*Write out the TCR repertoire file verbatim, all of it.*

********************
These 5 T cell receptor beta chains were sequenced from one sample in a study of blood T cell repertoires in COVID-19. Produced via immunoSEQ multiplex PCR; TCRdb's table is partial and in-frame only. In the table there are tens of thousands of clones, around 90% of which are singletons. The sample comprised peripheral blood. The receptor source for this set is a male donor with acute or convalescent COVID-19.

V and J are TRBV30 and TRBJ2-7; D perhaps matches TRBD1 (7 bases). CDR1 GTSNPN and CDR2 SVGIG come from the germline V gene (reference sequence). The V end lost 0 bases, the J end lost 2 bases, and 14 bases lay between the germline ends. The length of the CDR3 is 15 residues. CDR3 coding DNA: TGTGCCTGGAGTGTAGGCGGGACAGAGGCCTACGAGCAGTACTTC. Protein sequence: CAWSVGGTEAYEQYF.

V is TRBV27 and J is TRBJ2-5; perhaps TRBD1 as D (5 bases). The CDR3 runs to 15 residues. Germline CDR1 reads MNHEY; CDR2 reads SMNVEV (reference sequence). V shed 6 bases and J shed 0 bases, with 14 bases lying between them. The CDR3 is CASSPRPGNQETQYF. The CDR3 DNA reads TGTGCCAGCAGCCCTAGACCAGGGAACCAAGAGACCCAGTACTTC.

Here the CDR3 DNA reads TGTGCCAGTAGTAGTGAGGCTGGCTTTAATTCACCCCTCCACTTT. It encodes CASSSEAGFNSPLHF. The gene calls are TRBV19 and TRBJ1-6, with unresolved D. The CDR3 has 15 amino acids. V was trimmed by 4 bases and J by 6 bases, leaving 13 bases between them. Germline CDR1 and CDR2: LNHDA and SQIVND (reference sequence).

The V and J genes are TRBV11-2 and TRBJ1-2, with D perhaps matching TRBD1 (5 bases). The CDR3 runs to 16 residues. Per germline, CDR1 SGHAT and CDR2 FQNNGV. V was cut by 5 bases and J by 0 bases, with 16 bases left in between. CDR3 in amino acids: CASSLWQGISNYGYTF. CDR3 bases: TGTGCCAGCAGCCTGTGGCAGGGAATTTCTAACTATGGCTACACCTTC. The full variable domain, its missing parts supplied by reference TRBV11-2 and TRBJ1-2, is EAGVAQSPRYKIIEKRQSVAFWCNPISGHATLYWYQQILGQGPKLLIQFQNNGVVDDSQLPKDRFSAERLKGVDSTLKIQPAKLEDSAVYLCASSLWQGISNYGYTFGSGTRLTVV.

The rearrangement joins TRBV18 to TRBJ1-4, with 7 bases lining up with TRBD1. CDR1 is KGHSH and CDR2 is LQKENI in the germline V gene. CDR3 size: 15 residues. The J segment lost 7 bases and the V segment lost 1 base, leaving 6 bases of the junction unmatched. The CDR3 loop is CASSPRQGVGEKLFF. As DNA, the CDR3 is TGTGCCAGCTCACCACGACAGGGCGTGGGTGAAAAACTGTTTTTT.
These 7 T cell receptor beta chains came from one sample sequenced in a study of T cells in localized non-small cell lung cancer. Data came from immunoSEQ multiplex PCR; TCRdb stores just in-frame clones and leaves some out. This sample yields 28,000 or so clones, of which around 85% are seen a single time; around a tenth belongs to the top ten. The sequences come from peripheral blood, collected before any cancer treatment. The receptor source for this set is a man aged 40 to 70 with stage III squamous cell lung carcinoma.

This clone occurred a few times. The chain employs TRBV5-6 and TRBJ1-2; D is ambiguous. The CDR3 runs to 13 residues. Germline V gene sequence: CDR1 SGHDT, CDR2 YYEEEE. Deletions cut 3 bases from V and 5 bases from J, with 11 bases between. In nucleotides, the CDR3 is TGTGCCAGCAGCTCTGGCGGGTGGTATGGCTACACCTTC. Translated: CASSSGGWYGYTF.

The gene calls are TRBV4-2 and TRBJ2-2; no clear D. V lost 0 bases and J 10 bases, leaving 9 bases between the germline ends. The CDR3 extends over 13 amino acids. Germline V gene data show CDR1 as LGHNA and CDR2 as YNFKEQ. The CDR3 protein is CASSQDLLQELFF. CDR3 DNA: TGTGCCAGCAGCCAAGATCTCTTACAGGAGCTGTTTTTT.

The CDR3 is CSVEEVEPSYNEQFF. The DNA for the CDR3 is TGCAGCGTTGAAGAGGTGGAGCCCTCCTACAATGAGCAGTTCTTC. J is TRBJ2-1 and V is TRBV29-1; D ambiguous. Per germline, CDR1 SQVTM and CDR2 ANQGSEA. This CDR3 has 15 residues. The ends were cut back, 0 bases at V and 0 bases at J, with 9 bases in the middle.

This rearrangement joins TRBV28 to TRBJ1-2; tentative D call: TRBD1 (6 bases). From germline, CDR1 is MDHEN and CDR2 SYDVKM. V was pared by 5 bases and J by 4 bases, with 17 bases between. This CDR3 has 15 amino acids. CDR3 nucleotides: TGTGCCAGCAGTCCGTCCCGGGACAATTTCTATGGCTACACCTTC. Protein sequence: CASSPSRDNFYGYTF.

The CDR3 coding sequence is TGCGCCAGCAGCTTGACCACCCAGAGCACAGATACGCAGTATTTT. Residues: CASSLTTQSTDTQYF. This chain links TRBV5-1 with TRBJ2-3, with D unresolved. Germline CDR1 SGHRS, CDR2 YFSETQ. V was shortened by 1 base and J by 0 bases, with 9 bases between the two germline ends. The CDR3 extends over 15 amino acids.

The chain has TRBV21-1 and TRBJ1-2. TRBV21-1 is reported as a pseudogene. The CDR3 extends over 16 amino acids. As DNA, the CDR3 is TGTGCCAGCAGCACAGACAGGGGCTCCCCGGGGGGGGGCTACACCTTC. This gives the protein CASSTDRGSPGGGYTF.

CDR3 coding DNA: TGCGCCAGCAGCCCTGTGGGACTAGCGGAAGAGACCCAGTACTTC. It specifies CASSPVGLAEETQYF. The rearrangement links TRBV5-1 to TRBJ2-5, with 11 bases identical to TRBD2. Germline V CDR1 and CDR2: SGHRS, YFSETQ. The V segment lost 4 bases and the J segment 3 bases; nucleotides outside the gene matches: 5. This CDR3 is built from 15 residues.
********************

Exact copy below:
These 5 T cell receptor beta chains were sequenced from one sample in a study of blood T cell repertoires in COVID-19. Produced via immunoSEQ multiplex PCR; TCRdb's table is partial and in-frame only. In the table there are tens of thousands of clones, around 90% of which are singletons. The sample comprised peripheral blood. The receptor source for this set is a male donor with acute or convalescent COVID-19.

V and J are TRBV30 and TRBJ2-7; D perhaps matches TRBD1 (7 bases). CDR1 GTSNPN and CDR2 SVGIG come from the germline V gene (reference sequence). The V end lost 0 bases, the J end lost 2 bases, and 14 bases lay between the germline ends. The length of the CDR3 is 15 residues. CDR3 coding DNA: TGTGCCTGGAGTGTAGGCGGGACAGAGGCCTACGAGCAGTACTTC. Protein sequence: CAWSVGGTEAYEQYF.

V is TRBV27 and J is TRBJ2-5; perhaps TRBD1 as D (5 bases). The CDR3 runs to 15 residues. Germline CDR1 reads MNHEY; CDR2 reads SMNVEV (reference sequence). V shed 6 bases and J shed 0 bases, with 14 bases lying between them. The CDR3 is CASSPRPGNQETQYF. The CDR3 DNA reads TGTGCCAGCAGCCCTAGACCAGGGAACCAAGAGACCCAGTACTTC.

Here the CDR3 DNA reads TGTGCCAGTAGTAGTGAGGCTGGCTTTAATTCACCCCTCCACTTT. It encodes CASSSEAGFNSPLHF. The gene calls are TRBV19 and TRBJ1-6, with unresolved D. The CDR3 has 15 amino acids. V was trimmed by 4 bases and J by 6 bases, leaving 13 bases between them. Germline CDR1 and CDR2: LNHDA and SQIVND (reference sequence).

The V and J genes are TRBV11-2 and TRBJ1-2, with D perhaps matching TRBD1 (5 bases). The CDR3 runs to 16 residues. Per germline, CDR1 SGHAT and CDR2 FQNNGV. V was cut by 5 bases and J by 0 bases, with 16 bases left in between. CDR3 in amino acids: CASSLWQGISNYGYTF. CDR3 bases: TGTGCCAGCAGCCTGTGGCAGGGAATTTCTAACTATGGCTACACCTTC. The full variable domain, its missing parts supplied by reference TRBV11-2 and TRBJ1-2, is EAGVAQSPRYKIIEKRQSVAFWCNPISGHATLYWYQQILGQGPKLLIQFQNNGVVDDSQLPKDRFSAERLKGVDSTLKIQPAKLEDSAVYLCASSLWQGISNYGYTFGSGTRLTVV.

The rearrangement joins TRBV18 to TRBJ1-4, with 7 bases lining up with TRBD1. CDR1 is KGHSH and CDR2 is LQKENI in the germline V gene. CDR3 size: 15 residues. The J segment lost 7 bases and the V segment lost 1 base, leaving 6 bases of the junction unmatched. The CDR3 loop is CASSPRQGVGEKLFF. As DNA, the CDR3 is TGTGCCAGCTCACCACGACAGGGCGTGGGTGAAAAACTGTTTTTT.
These 7 T cell receptor beta chains came from one sample sequenced in a study of T cells in localized non-small cell lung cancer. Data came from immunoSEQ multiplex PCR; TCRdb stores just in-frame clones and leaves some out. This sample yields 28,000 or so clones, of which around 85% are seen a single time; around a tenth belongs to the top ten. The sequences come from peripheral blood, collected before any cancer treatment. The receptor source for this set is a man aged 40 to 70 with stage III squamous cell lung carcinoma.

This clone occurred a few times. The chain employs TRBV5-6 and TRBJ1-2; D is ambiguous. The CDR3 runs to 13 residues. Germline V gene sequence: CDR1 SGHDT, CDR2 YYEEEE. Deletions cut 3 bases from V and 5 bases from J, with 11 bases between. In nucleotides, the CDR3 is TGTGCCAGCAGCTCTGGCGGGTGGTATGGCTACACCTTC. Translated: CASSSGGWYGYTF.

The gene calls are TRBV4-2 and TRBJ2-2; no clear D. V lost 0 bases and J 10 bases, leaving 9 bases between the germline ends. The CDR3 extends over 13 amino acids. Germline V gene data show CDR1 as LGHNA and CDR2 as YNFKEQ. The CDR3 protein is CASSQDLLQELFF. CDR3 DNA: TGTGCCAGCAGCCAAGATCTCTTACAGGAGCTGTTTTTT.

The CDR3 is CSVEEVEPSYNEQFF. The DNA for the CDR3 is TGCAGCGTTGAAGAGGTGGAGCCCTCCTACAATGAGCAGTTCTTC. J is TRBJ2-1 and V is TRBV29-1; D ambiguous. Per germline, CDR1 SQVTM and CDR2 ANQGSEA. This CDR3 has 15 residues. The ends were cut back, 0 bases at V and 0 bases at J, with 9 bases in the middle.

This rearrangement joins TRBV28 to TRBJ1-2; tentative D call: TRBD1 (6 bases). From germline, CDR1 is MDHEN and CDR2 SYDVKM. V was pared by 5 bases and J by 4 bases, with 17 bases between. This CDR3 has 15 amino acids. CDR3 nucleotides: TGTGCCAGCAGTCCGTCCCGGGACAATTTCTATGGCTACACCTTC. Protein sequence: CASSPSRDNFYGYTF.

The CDR3 coding sequence is TGCGCCAGCAGCTTGACCACCCAGAGCACAGATACGCAGTATTTT. Residues: CASSLTTQSTDTQYF. This chain links TRBV5-1 with TRBJ2-3, with D unresolved. Germline CDR1 SGHRS, CDR2 YFSETQ. V was shortened by 1 base and J by 0 bases, with 9 bases between the two germline ends. The CDR3 extends over 15 amino acids.

The chain has TRBV21-1 and TRBJ1-2. TRBV21-1 is reported as a pseudogene. The CDR3 extends over 16 amino acids. As DNA, the CDR3 is TGTGCCAGCAGCACAGACAGGGGCTCCCCGGGGGGGGGCTACACCTTC. This gives the protein CASSTDRGSPGGGYTF.

CDR3 coding DNA: TGCGCCAGCAGCCCTGTGGGACTAGCGGAAGAGACCCAGTACTTC. It specifies CASSPVGLAEETQYF. The rearrangement links TRBV5-1 to TRBJ2-5, with 11 bases identical to TRBD2. Germline V CDR1 and CDR2: SGHRS, YFSETQ. The V segment lost 4 bases and the J segment 3 bases; nucleotides outside the gene matches: 5. This CDR3 is built from 15 residues.